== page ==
Writing isn’t easy and writing well is even harder. But, we all enjoy listening to good stories. In this episode of Chai Lines, we listen to some of the extraordinary stories cooked up using human emotions, and a pinch of humor, by Toastmaster Grace.
‘Haiku’, as we know it, is the traditional Japanese style of poetry, but Grace has modified ‘Haiku’ into stories. She has written very short stories inspired by her everyday observations. First, she recites the story of the yearning of a visually impaired girl who is blessed with beautiful eyes.
This is followed up with the story of a woman whose heart craved to become a mother; she believed that the child could make her marriage more fulfilling. Facing rejection from her husband, she finds an alternate way through an extramarital affair in return for money. After a while, her husband admits to his mistake and wants to make love to her. She happily agrees, locking up her secret within herself.
The next story is about a girl who melts in happiness when she meets a kidnapper. This is her old love’s return, a sweet bygone love. She rushes into his arms and into his warm embrace. She forgets that she is married and that her old lover is, in fact, a reputed criminal.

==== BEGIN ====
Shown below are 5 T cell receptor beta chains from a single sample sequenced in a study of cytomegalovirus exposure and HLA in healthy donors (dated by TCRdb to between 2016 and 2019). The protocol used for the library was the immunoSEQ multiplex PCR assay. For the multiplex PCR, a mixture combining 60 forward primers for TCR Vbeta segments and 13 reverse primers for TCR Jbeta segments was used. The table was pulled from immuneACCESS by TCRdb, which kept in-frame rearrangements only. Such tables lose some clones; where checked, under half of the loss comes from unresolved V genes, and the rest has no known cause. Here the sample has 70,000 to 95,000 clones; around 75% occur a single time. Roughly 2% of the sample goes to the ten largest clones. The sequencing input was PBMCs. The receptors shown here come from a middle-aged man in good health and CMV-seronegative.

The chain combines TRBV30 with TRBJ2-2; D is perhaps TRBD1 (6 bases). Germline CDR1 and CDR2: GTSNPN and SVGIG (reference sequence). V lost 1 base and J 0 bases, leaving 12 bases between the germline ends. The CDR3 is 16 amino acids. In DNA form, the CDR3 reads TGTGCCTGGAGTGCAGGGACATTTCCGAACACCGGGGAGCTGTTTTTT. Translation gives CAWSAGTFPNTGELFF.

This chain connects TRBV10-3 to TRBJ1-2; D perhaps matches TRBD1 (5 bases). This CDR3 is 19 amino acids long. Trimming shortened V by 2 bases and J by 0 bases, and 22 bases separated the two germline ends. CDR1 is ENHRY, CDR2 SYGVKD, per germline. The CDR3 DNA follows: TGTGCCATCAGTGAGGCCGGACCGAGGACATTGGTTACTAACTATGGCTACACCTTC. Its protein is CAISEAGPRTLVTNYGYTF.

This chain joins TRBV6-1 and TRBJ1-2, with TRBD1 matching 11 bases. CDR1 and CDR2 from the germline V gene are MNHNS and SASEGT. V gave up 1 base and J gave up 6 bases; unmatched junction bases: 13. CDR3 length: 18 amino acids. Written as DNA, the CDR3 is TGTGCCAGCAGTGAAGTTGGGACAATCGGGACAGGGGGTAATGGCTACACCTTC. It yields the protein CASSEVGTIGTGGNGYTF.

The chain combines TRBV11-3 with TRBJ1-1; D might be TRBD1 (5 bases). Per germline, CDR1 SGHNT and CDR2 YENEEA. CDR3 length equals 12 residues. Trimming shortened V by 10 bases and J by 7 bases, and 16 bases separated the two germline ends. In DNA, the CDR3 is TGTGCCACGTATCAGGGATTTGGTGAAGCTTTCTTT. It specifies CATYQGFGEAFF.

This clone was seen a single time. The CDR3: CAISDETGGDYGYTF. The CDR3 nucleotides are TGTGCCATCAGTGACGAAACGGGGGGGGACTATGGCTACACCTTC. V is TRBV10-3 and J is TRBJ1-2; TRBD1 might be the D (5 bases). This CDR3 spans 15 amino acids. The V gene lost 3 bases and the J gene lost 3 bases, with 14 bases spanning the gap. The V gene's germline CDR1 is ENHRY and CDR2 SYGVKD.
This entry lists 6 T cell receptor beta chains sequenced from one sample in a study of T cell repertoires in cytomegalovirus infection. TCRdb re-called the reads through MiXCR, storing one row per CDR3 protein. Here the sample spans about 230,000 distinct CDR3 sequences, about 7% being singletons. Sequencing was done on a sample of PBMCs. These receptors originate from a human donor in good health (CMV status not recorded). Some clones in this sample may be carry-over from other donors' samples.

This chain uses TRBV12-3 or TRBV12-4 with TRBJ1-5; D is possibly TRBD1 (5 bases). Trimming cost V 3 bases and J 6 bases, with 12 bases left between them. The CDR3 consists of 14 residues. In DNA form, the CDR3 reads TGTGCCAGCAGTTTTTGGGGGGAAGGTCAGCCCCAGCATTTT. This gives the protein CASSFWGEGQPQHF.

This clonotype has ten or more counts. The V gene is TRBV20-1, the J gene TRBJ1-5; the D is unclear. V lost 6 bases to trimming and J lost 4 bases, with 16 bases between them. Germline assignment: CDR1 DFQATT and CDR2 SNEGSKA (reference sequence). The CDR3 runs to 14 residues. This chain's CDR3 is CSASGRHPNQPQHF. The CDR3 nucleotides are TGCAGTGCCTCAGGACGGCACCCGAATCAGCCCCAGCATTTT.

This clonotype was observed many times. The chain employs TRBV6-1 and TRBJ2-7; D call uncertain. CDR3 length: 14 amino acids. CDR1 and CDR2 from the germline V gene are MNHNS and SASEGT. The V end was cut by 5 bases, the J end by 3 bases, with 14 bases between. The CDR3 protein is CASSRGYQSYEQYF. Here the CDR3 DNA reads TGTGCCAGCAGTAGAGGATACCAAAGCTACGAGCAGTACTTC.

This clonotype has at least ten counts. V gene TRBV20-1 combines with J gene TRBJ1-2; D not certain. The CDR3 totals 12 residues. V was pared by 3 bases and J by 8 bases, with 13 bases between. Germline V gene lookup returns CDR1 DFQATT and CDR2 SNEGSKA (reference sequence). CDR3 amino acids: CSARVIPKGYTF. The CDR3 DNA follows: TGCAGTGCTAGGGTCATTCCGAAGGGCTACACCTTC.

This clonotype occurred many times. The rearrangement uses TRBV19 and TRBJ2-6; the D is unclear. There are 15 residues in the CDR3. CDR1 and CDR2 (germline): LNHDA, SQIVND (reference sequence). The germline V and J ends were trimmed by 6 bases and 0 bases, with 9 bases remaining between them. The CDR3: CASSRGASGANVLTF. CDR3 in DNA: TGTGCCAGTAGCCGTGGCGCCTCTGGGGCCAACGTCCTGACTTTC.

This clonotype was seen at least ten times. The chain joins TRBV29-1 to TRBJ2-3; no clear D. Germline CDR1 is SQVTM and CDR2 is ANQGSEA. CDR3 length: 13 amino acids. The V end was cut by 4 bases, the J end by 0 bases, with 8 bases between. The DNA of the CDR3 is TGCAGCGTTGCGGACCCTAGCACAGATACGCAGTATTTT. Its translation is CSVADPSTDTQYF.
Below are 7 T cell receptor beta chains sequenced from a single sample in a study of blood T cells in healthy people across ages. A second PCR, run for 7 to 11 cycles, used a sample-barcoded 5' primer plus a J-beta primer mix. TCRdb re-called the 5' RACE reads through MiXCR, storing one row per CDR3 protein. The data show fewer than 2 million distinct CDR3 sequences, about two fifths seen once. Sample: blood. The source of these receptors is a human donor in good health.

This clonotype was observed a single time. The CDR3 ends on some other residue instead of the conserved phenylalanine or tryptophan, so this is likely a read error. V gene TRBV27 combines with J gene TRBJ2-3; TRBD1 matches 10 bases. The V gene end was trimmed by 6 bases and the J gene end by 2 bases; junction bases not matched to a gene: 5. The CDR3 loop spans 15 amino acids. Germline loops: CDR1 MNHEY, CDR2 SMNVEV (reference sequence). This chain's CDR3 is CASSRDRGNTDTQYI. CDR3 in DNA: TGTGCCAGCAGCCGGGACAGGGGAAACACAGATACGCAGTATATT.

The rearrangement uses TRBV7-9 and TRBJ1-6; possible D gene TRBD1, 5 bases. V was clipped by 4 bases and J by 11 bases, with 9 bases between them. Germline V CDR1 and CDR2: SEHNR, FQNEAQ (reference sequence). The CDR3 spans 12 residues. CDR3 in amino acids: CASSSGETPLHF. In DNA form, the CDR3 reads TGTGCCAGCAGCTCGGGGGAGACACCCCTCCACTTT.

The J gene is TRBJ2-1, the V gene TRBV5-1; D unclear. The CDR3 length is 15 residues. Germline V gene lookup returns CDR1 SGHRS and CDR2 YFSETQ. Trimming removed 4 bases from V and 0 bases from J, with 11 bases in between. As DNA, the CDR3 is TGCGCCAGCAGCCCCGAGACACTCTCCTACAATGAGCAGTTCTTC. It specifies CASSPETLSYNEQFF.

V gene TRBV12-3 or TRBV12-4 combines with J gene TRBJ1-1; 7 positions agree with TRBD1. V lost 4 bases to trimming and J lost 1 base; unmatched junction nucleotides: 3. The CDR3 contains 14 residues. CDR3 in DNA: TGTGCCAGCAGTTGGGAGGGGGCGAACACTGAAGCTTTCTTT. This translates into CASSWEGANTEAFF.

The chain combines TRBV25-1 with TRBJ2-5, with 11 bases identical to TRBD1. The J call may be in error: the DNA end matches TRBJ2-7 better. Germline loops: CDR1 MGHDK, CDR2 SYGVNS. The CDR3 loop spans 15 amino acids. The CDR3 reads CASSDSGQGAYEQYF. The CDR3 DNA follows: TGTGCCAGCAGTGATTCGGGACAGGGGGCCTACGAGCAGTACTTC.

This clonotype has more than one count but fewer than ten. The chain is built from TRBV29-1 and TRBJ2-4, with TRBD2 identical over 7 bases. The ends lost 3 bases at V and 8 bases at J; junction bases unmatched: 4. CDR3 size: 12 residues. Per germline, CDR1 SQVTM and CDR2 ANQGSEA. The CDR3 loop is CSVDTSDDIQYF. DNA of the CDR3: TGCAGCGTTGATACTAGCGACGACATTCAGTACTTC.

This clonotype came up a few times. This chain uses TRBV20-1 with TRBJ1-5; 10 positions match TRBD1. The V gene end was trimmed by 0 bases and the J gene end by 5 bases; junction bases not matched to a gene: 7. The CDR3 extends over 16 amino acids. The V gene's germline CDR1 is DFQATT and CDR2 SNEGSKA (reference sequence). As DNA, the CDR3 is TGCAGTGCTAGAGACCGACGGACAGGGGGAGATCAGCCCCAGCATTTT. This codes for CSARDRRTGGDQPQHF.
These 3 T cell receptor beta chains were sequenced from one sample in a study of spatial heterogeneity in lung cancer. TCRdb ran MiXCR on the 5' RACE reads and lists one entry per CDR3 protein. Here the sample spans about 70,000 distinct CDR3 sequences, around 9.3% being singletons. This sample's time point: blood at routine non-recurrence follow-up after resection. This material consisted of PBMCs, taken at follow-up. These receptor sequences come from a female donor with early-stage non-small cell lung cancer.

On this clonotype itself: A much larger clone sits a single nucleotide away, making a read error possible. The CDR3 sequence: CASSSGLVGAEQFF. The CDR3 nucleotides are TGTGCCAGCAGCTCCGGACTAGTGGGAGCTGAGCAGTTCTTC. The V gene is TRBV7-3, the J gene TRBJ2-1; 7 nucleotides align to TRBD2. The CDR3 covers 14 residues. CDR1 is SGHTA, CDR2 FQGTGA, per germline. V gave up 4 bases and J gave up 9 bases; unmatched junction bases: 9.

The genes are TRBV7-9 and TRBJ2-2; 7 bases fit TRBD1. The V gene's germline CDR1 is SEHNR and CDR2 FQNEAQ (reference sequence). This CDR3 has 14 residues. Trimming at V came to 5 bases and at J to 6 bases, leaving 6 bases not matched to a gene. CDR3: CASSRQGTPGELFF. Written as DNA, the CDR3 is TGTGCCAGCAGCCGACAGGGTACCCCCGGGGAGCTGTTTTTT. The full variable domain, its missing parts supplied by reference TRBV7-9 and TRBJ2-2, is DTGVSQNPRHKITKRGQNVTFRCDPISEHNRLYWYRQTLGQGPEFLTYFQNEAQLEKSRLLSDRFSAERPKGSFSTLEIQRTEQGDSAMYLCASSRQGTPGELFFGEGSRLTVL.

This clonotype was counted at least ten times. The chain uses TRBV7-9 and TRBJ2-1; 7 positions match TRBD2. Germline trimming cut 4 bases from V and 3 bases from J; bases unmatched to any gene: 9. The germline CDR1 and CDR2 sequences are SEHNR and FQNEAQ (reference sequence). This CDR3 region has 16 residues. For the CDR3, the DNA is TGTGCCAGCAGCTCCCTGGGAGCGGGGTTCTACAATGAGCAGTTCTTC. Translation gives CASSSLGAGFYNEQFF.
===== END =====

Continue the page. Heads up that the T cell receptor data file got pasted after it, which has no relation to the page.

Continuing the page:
The next tale is a true story culled from the life of Vasanthamma, the narrator’s maid. She was a young mother of three children when her husband left her. By working day and night, she raised her children all by herself. But after 25 long years, she went in search of the man who had deprived her of everything. Why did she do so? The answer is unexpected – it was to give him a dignified burial.
The succeeding story is a heartwarming one. In it, Grace pens down the memories of her lost brother, whose death snatched away from her her precious guardian angel. “The feather looked around in search of the plume; when it found none, it stood up all alone, all by itself.” This one-line story holds a beautiful inner meaning – however many hardships we face, we can learn to withstand it.
One day, during heavy rain showers, she was returning home from work. On the way, she found a girl selling balloons. She thought to herself that the girl probably did not sell any balloons that day. With this picture in mind, she made up a lovely story in which this girl makes a lot of money by selling tea and bhajjis instead of balloons!
Grace has even made up a two-line satirical story on some mosquitoes happily sucking the blood of a man, leaving him on his deathbed. The last piece by her is on quilting, an activity that Grace finds therapeutic. She had seen her mother distributing quilts during Christmas; one of those quilts had featured a beautiful illustration of family life. After many years, that memory still fresh in her mind, she made up her own story about quilting.
Through her stories, Grace portrays everyday experiences. They may seem insignificant in our day-to-day lives, but they shape our minds and our beings.